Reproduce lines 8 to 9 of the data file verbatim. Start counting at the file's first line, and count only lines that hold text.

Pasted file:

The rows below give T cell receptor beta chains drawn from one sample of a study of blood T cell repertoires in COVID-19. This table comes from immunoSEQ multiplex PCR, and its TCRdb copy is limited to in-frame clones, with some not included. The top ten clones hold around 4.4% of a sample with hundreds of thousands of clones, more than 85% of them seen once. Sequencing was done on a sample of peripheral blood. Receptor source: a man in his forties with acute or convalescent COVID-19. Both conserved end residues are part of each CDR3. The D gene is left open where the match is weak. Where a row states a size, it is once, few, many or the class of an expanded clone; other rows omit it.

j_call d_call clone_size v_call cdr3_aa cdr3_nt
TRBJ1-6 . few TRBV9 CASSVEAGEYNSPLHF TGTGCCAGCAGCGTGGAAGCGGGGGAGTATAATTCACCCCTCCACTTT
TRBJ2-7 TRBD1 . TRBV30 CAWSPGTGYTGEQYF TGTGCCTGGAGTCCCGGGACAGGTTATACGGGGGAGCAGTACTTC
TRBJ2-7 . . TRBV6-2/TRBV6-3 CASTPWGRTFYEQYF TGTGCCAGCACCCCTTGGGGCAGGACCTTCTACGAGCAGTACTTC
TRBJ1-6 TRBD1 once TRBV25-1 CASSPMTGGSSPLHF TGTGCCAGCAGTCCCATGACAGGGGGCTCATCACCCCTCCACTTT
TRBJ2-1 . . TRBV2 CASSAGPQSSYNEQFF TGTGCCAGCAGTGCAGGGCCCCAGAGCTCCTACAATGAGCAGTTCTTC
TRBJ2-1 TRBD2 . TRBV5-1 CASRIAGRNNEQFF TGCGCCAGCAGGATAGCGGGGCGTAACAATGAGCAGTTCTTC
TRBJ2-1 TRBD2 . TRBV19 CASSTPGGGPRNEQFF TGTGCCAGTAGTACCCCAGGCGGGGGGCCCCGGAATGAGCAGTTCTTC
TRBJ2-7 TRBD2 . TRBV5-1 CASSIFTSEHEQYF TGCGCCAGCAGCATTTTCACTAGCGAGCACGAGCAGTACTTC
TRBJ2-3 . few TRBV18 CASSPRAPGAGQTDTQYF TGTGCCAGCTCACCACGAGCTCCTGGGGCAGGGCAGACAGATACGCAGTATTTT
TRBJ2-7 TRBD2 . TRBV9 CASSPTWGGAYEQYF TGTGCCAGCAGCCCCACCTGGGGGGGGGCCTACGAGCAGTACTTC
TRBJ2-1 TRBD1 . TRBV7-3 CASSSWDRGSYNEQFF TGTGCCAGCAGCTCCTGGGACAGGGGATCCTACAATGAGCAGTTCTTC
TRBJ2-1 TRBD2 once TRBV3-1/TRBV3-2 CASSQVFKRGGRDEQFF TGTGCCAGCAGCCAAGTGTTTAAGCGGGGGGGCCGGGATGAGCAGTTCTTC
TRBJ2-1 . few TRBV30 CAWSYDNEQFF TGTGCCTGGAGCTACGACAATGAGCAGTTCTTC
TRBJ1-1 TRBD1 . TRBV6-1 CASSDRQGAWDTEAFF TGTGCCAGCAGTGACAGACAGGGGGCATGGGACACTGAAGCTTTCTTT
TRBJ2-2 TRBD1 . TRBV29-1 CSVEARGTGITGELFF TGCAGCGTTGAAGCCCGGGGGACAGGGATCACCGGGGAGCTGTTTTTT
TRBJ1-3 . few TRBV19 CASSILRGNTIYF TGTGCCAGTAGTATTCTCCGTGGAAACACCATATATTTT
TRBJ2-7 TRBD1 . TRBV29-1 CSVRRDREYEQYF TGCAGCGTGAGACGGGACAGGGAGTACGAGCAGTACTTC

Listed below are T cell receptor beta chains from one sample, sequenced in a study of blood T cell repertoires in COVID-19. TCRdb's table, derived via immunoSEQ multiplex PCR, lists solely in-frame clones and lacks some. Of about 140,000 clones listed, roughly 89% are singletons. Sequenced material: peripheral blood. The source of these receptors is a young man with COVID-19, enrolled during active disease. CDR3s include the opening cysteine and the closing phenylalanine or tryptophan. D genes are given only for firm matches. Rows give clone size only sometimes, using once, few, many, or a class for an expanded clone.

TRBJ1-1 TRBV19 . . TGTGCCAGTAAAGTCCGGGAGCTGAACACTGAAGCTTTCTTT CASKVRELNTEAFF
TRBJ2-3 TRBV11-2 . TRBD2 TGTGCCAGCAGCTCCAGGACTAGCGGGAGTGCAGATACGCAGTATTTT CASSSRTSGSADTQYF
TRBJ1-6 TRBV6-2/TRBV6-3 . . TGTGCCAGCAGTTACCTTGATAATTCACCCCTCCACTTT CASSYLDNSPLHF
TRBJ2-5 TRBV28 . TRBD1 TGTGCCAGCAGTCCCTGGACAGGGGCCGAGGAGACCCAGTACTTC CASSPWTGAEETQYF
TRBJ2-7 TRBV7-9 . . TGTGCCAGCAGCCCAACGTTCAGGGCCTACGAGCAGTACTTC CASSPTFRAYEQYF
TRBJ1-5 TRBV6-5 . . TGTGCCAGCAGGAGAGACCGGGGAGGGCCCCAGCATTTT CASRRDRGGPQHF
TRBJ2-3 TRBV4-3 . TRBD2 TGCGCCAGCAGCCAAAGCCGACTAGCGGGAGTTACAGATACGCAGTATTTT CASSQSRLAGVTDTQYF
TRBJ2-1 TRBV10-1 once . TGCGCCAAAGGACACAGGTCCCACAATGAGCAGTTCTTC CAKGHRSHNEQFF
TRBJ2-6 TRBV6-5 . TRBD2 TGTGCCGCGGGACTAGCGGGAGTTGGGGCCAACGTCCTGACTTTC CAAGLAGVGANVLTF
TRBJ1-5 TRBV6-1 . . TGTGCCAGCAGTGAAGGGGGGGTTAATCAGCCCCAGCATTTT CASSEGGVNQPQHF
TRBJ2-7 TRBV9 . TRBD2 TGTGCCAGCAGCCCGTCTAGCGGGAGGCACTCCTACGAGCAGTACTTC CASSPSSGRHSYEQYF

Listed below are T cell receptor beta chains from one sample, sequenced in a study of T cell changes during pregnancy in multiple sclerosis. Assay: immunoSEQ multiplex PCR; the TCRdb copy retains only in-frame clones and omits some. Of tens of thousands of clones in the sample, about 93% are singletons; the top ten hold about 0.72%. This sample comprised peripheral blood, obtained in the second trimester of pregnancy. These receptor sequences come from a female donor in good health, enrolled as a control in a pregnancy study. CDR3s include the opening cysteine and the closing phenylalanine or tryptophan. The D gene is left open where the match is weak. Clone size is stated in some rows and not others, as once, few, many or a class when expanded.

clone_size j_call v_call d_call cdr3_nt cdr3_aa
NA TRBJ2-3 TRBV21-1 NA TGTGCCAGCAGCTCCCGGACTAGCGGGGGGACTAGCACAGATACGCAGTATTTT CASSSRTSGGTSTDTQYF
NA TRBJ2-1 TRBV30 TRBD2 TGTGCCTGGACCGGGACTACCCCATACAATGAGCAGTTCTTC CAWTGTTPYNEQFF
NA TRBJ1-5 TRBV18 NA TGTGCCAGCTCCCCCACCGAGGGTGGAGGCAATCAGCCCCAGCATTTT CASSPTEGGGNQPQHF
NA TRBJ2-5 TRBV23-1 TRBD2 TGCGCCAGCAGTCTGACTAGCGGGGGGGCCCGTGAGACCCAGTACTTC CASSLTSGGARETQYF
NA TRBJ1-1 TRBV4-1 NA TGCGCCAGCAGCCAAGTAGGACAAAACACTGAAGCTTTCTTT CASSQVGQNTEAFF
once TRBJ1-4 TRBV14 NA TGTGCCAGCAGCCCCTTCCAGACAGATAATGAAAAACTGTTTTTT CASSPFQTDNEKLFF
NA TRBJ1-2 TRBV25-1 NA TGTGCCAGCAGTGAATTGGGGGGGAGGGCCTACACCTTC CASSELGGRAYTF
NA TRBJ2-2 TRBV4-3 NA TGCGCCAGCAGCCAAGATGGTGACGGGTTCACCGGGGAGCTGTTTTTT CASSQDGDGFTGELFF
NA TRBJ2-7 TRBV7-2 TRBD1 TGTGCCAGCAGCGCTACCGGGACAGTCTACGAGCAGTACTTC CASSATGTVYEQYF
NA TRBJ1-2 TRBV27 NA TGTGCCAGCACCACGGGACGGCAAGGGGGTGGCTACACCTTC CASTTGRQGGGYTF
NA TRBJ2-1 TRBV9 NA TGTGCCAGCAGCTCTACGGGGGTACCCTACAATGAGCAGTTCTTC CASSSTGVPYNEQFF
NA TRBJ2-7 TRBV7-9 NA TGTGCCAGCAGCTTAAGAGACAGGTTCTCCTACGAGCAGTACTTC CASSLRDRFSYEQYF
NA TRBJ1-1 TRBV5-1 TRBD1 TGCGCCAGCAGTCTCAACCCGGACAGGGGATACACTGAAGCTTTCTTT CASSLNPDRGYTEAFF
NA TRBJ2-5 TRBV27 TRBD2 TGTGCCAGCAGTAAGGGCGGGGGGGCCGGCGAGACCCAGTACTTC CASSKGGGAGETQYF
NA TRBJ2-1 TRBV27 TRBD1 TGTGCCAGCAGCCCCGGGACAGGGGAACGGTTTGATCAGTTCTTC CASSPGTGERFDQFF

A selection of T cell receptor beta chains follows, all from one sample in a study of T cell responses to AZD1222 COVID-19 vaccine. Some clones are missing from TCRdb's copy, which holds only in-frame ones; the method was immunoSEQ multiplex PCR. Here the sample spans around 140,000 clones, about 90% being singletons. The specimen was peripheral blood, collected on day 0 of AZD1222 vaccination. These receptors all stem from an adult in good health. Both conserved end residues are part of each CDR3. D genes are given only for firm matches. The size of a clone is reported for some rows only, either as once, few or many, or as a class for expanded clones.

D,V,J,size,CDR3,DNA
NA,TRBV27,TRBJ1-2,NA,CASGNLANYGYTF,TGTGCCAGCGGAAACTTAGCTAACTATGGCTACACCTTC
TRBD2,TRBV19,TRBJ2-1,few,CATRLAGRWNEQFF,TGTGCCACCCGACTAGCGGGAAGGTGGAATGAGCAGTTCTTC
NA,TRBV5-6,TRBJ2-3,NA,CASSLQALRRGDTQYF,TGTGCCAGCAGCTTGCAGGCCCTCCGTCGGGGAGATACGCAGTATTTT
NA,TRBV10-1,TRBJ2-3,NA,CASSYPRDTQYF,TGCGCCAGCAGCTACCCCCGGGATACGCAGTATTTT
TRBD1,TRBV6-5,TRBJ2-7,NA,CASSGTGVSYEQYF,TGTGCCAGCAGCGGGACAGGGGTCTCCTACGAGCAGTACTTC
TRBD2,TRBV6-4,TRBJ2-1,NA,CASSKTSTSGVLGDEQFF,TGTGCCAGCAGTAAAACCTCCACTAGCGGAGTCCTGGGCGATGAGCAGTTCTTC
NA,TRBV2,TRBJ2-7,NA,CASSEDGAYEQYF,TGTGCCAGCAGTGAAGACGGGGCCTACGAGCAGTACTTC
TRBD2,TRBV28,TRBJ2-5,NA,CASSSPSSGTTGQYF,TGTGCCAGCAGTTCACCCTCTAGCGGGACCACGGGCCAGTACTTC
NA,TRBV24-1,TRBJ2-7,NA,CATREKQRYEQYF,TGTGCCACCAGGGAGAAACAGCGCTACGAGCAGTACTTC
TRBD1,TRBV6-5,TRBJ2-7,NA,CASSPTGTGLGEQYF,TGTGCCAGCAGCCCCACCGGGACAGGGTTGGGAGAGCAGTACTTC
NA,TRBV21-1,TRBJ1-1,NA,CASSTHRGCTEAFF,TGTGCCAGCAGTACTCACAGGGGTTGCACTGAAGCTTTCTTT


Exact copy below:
TRBJ2-1 TRBD2 . TRBV5-1 CASRIAGRNNEQFF TGCGCCAGCAGGATAGCGGGGCGTAACAATGAGCAGTTCTTC
TRBJ2-1 TRBD2 . TRBV19 CASSTPGGGPRNEQFF TGTGCCAGTAGTACCCCAGGCGGGGGGCCCCGGAATGAGCAGTTCTTC